The CW recently added another superhero show its roster with the January premiere of Black Lightning, starring Cress Williams as the titular hero. The show is already electrifying (zing!) critics and audiences, with a 100% approval rating on Rotten Tomatoes so far. If you’re hooked on the Pierce family and want to know where to start reading about them, I’ve rounded up a few of their more notable adventures.
Before we get into the list, it’s worth noting that until the show, which centers black voices in a way we haven’t seen before from DC’s live action offerings, there’s been a serious dearth of black creators behind these heroes. With the notable exception of Trevor Von Eeden, who co-created Black Lightning back in the ’70s, and Clayton Henry, the artist of the current series, I was unable to find any black pencillers with a lengthy or prominent tenure on any of these characters—and no black writers at all. (But please let me know if I’ve missed any!) This is disappointing, to say the least, and I hope DC will rectify it soon.
On to the comics!
Black Lightning by Tony Isabella and Trevor Von Eeden (1977)
Jefferson Pierce debuted in his own series in 1977, making him both DC’s first African American superhero and the first black superhero to headline a DC series. (1971’s Vykin the Black (sigh) was DC’s first black hero but as he’s from outer space, he’s clearly neither African nor American.) It ran for 11 issues before being canceled with a wave of other books in the infamous “DC Implosion” of 1978. Still, if you want to see the OG version of the character, this is the place to start. And you can get the whole series for ten bucks!
Batman and the Outsiders by Mike W. Barr and Jim Aparo (1983)
Black Lightning’s probably most closely associated with the Outsiders, one of DC’s second-string teams that, quite frankly, Batman put together because the Justice League wouldn’t let him boss them around as much as a bunch of C-listers would. It’s a fun book, despite the fact that the classic roster includes colossal bore Geo-Force, but Jeff takes a backseat to the drama of some of the younger, less established characters. Various spinoffs and continuations of this series exist as Adventures of the Outsiders and simply The Outsiders, but basically, if it’s got an ’80s publication date, Jeff’s probably there zapping no-goodniks. (No Pierces are on the ’90s roster, which is probably for the best as that series was hilariously awful.)
Black Lightning: Year One by Jen Van Meter and Cully Hamner (2009)
This excellent miniseries has Jeff returning to his childhood neighborhood of Metropolis’s Suicide Slum with his wife and young daughter Anissa in tow. He takes over as the principal of a failing high school, but when he interferes with the local criminal organization’s recruitment tactics, things start getting violent, and Jeff has to call on the superpowers he’d like to forget he has. Van Meter and Hamner give us a solid, compelling hero at the center of a rich, fully-realized world. If you only pick up one Black Lightning book, this is the one to get.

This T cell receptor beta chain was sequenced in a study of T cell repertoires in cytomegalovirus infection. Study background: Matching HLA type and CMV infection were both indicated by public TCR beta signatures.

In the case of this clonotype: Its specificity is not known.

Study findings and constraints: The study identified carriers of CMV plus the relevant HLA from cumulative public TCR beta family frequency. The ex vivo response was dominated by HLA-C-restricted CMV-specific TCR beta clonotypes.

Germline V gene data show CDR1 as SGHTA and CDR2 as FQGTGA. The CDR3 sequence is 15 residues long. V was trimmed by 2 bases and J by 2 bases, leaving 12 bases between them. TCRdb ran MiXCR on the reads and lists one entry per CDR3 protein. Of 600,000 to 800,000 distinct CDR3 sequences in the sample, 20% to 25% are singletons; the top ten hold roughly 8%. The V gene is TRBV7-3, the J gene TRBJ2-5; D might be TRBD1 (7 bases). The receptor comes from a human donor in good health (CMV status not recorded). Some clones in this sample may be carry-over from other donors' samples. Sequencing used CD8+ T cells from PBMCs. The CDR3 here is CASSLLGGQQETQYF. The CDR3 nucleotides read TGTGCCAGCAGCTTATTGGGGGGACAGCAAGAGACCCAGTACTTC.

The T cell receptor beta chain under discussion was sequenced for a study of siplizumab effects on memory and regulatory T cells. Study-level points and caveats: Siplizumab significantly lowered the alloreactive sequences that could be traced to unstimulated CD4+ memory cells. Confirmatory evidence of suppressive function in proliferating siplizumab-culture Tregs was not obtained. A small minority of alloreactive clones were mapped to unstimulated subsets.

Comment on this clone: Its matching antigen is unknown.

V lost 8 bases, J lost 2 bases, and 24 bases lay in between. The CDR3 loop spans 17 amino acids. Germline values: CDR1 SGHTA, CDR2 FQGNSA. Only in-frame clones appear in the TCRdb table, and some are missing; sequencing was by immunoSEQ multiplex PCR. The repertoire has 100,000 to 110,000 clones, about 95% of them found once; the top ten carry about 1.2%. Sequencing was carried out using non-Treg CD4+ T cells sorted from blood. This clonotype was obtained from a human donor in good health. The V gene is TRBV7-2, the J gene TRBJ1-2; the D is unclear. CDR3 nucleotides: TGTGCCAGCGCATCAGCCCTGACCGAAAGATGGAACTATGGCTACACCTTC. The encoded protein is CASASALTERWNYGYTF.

Outsiders by Judd Winick and Tom Raney (2003)
Jeff didn’t want his kids fighting crime, but his oldest daughter Anissa made a deal with him: once she finished college, she could decide for herself whether or not she wanted to be a superhero. Her eventual answer? Hell yes. Anissa, who has the ability to control her density, takes on the codename Thunder to join this much younger, hipper roster of Outsiders let by Nightwing and Arsenal. There, she not only gets her first taste of superheroics, but winds up in a romantic relationship with Grace, a bisexual half-Amazon bruiser. Sadly, Anissa’s tenure in later iterations of this book was rocky, both because of unfortunate life events and because the comics themselves weren’t very good, but those early issues are fun, and Grace and Anissa are a great couple.
Justice Society of America by Geoff Johns, Dale Eaglesham, and Jerry Ordway (2007)
After Anissa’s difficult heroic debut, Jeff decides to give his youngest daughter Jennifer a bit more structure and has her join the Justice Society, filled as it is with the ranks of DC’s most experienced and mentorly heroes. Jennifer struggles to control her electrical powers and feels isolated from other teenagers as a result, but her brief tenure on the JSA gives her the chance to interact with her (superheroic) peers more than ever before. Unfortunately, she’s never been given much of a spotlight, but hopefully the TV show will help change that.
Black Lightning: Cold Dead Hands by Tony Isabella and Clayton Henry (2017)
This currently running 6-issue miniseries ignores or retcons much of Jeff’s pre–New 52 history, giving him Cleveland as a hometown, making Anissa and Jennifer his cousins instead of his daughters, and recasting him as something of a rookie. I don’t love these changes, or DC’s weird commitment to revitalizing characters by reassigning them to their original Bronze Age creators, but this series does at least try to engage with contemporary issues like police brutality and Black Lives Matter. There’s even a (very minor) gender fluid character! Though the writing addresses these topics a little clumsily, the book’s heart is in the right place, and Henry’s art is great.
Finally, I’d be remiss if I didn’t mention the Thunder and Lightning shorts from the DC Nation programming block that ran 2012–2014, which recast Anissa and Jennifer as much younger. Sadly, there were only two of these, but they’re incredibly cute, and you can watch them both on YouTube: Clothes Make the Hero and Lightning Under the Weather. They’ve also appeared in DC Super Hero Girls.
Are you watching the show? What do you think? What are your favorite Black Lightning/Thunder/Lightning comics?